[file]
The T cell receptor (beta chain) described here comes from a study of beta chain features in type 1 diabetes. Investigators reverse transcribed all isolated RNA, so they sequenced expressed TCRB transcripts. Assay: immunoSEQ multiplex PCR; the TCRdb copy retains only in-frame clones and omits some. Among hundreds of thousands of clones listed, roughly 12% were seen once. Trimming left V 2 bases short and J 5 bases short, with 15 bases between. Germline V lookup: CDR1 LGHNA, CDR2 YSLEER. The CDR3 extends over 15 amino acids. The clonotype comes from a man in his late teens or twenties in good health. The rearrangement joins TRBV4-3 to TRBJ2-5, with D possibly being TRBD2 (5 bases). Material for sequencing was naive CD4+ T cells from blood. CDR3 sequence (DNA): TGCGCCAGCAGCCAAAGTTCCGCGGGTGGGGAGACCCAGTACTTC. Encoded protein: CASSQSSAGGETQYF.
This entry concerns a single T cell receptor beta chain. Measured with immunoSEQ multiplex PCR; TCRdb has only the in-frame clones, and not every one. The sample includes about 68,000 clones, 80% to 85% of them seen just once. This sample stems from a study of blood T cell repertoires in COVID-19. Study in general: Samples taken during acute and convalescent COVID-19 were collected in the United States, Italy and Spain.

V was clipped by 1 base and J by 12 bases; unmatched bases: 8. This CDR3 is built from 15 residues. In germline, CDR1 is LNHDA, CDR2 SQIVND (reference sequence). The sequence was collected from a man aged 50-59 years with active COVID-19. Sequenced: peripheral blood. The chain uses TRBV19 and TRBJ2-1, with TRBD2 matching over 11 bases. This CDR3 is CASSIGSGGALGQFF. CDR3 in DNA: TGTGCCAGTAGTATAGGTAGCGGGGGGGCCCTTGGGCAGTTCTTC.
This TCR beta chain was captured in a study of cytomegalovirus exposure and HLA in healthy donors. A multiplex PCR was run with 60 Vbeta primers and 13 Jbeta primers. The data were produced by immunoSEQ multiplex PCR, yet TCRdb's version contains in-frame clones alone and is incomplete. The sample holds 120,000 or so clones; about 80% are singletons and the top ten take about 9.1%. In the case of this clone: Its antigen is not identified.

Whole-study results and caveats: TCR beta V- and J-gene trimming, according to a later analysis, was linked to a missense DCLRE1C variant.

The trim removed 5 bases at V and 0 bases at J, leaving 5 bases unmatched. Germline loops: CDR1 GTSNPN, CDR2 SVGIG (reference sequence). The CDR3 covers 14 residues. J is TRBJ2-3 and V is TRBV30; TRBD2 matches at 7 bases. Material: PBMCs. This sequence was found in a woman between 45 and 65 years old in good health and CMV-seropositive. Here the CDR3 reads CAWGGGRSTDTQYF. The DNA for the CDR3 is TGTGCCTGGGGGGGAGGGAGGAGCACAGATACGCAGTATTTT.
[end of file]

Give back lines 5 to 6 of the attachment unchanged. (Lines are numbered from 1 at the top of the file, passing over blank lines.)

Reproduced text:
Whole-study results and caveats: TCR beta V- and J-gene trimming, according to a later analysis, was linked to a missense DCLRE1C variant.

The trim removed 5 bases at V and 0 bases at J, leaving 5 bases unmatched. Germline loops: CDR1 GTSNPN, CDR2 SVGIG (reference sequence). The CDR3 covers 14 residues. J is TRBJ2-3 and V is TRBV30; TRBD2 matches at 7 bases. Material: PBMCs. This sequence was found in a woman between 45 and 65 years old in good health and CMV-seropositive. Here the CDR3 reads CAWGGGRSTDTQYF. The DNA for the CDR3 is TGTGCCTGGGGGGGAGGGAGGAGCACAGATACGCAGTATTTT.